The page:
Trindriya, Trīndriya, Tri-indriya: 2 definitions
Trindriya means something in Jainism, Prakrit, Hinduism, Sanskrit. If you want to know the exact meaning, history, etymology or English translation of this term then check out the descriptions on this page. Add your comment or reference to a book if you want to contribute to this summary article.
General definition (in Jainism)Source: Encyclopedia of Jainism: Tattvartha Sutra 8: Bondage of karmas
Trīndriya (त्रीन्द्रिय) refers to “three sensed living beings” and represents one of the five types of Jāti (class) which represents one of the various kinds of Nāma, or “physique-making (karmas)”, which in turn represents one of the eight types of Prakṛti-bandha (species bondage): one of the four kinds of bondage (bandha) according to the 2nd-century Tattvārthasūtra chapter 8. What is meant by three-sensed (trīndriya) class (jāti) body making (nāma) karma? The karmas rise of which cause birth as three sensed living being is called three- sensed-class- body-making karma.
Jainism is an Indian religion of Dharma whose doctrine revolves around harmlessness (ahimsa) towards every living being. The two major branches (Digambara and Svetambara) of Jainism stimulate self-control (or, shramana, ‘self-reliance’) and spiritual development through a path of peace for the soul to progess to the ultimate goal.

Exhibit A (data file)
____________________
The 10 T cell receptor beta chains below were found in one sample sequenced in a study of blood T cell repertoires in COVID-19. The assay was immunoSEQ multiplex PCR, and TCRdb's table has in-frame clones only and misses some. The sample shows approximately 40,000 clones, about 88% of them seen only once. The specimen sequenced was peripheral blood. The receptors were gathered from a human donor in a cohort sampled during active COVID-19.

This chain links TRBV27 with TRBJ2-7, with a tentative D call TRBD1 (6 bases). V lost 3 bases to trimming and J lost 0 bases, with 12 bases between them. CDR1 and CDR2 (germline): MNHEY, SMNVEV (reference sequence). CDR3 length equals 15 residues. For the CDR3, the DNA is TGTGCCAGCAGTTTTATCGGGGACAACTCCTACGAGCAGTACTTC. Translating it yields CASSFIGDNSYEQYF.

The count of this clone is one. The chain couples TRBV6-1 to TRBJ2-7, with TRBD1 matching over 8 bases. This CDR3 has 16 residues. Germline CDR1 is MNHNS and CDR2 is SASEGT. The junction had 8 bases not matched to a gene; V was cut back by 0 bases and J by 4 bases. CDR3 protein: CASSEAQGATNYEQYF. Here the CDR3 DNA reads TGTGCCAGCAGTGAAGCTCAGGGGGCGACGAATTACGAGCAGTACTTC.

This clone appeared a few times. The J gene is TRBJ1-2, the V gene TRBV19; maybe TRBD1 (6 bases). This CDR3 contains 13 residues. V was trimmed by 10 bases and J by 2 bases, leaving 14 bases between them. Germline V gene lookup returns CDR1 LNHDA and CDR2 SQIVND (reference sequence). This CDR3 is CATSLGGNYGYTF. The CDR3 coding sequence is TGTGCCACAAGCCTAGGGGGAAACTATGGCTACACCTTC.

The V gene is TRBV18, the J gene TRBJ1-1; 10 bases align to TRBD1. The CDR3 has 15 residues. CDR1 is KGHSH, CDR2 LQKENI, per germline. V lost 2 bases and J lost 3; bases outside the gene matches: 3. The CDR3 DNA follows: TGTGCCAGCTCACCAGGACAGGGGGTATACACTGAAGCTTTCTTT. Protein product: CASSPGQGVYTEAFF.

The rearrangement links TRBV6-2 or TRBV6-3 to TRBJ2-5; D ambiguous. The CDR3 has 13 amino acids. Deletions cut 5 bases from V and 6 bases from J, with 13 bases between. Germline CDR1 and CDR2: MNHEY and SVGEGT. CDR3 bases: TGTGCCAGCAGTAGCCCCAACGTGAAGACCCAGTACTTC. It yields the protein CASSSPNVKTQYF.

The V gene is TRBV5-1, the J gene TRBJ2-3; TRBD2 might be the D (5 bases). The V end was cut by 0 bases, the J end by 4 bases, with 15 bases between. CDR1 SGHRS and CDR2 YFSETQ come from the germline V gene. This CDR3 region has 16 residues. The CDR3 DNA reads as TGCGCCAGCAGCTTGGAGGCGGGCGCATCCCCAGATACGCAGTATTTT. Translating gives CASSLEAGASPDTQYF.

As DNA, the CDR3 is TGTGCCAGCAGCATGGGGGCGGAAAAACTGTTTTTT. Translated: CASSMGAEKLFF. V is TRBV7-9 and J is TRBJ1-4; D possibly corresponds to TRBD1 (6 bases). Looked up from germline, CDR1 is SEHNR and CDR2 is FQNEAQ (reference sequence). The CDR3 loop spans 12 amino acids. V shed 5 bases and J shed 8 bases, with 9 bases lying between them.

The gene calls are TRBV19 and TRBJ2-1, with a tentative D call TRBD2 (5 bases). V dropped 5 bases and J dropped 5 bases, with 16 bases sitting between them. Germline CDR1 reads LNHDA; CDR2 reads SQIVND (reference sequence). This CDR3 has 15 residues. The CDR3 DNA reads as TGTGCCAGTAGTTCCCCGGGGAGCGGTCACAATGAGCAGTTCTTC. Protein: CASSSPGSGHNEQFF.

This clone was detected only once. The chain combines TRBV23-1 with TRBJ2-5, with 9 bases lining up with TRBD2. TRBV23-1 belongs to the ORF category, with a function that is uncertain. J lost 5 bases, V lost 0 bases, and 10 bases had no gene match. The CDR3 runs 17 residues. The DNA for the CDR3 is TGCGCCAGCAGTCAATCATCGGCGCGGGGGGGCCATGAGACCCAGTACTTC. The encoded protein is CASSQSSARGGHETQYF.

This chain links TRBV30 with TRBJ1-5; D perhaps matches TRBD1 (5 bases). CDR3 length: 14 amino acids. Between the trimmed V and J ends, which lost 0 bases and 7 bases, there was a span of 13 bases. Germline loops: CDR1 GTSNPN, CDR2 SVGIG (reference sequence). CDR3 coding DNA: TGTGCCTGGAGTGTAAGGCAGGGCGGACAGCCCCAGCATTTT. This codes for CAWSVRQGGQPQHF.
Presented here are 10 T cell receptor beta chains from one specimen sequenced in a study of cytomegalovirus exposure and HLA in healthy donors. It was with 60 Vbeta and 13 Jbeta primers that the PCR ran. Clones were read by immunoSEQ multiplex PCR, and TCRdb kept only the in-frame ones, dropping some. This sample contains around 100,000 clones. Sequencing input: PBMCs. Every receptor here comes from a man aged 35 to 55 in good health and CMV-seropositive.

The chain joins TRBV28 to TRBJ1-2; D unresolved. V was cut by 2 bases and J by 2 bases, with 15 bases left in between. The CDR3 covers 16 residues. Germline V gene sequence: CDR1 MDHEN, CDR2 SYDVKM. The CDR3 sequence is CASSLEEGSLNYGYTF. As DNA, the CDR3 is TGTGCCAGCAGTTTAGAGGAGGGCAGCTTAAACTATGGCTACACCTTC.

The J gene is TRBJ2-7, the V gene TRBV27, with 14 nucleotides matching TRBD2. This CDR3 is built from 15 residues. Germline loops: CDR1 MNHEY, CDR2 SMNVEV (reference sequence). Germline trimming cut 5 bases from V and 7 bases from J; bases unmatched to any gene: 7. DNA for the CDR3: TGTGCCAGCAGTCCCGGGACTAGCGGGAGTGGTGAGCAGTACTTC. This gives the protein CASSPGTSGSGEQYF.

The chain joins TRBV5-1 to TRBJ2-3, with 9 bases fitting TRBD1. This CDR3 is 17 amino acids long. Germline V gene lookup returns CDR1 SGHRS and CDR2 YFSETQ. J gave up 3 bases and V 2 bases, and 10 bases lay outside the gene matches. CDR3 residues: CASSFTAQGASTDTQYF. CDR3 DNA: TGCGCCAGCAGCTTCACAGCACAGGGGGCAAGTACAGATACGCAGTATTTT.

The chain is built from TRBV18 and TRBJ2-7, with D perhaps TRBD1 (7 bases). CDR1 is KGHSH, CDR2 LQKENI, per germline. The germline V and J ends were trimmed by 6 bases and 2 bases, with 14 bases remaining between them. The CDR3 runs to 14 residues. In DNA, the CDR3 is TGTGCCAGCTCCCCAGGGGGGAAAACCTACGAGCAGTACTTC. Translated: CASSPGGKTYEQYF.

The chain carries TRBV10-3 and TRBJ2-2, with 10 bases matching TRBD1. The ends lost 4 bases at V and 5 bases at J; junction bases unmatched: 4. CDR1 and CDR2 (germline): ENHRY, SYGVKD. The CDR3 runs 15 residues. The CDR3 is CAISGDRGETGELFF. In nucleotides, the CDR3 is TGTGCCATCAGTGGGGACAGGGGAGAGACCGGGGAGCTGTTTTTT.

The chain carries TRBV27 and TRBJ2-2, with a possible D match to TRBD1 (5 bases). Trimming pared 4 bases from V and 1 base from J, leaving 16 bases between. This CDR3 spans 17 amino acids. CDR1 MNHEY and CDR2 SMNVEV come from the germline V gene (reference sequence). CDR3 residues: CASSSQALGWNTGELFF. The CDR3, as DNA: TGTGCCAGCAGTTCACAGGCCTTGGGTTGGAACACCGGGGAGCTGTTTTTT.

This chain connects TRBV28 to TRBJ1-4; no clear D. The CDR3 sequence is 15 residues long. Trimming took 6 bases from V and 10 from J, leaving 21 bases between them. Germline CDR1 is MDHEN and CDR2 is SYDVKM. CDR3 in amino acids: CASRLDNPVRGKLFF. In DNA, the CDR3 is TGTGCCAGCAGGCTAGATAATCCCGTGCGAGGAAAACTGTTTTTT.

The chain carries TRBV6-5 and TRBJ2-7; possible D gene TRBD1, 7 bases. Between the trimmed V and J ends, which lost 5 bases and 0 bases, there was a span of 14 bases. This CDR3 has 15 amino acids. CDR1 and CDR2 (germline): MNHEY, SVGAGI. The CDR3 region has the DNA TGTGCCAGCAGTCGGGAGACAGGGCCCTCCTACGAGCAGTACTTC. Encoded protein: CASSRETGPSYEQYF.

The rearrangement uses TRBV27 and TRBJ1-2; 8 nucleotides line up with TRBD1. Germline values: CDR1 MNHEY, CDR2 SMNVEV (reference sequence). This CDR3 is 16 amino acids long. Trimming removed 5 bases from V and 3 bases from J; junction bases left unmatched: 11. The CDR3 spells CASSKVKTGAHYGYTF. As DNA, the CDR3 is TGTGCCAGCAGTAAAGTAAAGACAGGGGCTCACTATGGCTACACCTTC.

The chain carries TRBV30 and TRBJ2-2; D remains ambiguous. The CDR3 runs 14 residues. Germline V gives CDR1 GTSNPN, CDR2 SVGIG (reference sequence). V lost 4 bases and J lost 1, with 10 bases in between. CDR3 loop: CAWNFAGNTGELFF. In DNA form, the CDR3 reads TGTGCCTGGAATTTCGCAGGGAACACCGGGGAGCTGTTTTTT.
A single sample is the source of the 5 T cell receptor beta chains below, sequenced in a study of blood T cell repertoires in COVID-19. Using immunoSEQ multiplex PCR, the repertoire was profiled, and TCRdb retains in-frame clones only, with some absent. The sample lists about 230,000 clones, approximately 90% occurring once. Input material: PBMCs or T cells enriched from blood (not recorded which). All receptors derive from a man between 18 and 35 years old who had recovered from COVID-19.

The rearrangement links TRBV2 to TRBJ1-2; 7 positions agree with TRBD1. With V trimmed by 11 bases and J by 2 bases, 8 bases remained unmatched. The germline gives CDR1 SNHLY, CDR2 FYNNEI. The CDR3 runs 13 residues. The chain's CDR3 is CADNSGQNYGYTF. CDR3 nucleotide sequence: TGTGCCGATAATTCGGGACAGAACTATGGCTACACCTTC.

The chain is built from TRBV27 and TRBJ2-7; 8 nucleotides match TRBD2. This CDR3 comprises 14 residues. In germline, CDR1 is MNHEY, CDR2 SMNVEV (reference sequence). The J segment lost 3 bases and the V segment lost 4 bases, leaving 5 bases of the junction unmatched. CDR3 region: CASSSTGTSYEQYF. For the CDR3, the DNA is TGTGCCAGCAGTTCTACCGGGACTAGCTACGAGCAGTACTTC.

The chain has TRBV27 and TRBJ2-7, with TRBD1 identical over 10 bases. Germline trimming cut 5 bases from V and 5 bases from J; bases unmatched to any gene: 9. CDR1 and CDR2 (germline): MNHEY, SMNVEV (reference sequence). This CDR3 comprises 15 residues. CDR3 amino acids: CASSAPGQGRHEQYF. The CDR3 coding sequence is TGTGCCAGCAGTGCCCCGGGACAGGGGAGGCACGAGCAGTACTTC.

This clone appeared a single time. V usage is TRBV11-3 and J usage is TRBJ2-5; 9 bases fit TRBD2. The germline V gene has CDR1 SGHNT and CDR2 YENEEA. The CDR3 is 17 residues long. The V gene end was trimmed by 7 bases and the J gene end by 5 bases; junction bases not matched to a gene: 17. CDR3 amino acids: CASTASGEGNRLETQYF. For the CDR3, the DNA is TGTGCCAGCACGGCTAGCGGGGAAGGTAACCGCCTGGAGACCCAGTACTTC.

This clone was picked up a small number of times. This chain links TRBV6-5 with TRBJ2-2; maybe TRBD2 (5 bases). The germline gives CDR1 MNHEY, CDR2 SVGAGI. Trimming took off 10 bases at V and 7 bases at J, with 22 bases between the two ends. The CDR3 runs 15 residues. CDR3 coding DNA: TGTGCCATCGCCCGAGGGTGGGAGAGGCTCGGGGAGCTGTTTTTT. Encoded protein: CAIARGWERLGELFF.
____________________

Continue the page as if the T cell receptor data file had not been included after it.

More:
Languages of India and abroad
Sanskrit-English dictionarySource: Cologne Digital Sanskrit Dictionaries: Monier-Williams Sanskrit-English Dictionary
Trīndriya (त्रीन्द्रिय):—[from tri] mfn. having 3 organs of sensation, [Hemacandra]
Sanskrit, also spelled संस्कृतम् (saṃskṛtam), is an ancient language of India commonly seen as the grandmother of the Indo-European language family. Closely allied with Prakrit and Pali, Sanskrit is more exhaustive in both grammar and terms and has the most extensive collection of literature in the world, greatly surpassing its sister-languages Greek and Latin.
See also (Relevant definitions)
Ends with: Strindriya.
Search found 2 books and stories containing Trindriya, Trīndriya, Tri-indriya; (plurals include: Trindriyas, Trīndriyas, indriyas). You can also click to the full overview containing English textual excerpts. Below are direct links for the most relevant articles:
Trishashti Shalaka Purusha Caritra (by Helen M. Johnson)
Tattva 1: Jīva (soul) < [Appendix 1.4: The nine tattvas]
Appendix 1.2: types of karma < [Appendices]
Maha Prajnaparamita Sastra (by Gelongma Karma Migme Chödrön)
Note (1): The three faculties of understanding (tri-indriya) < [Part 3 - The three faculties of understanding]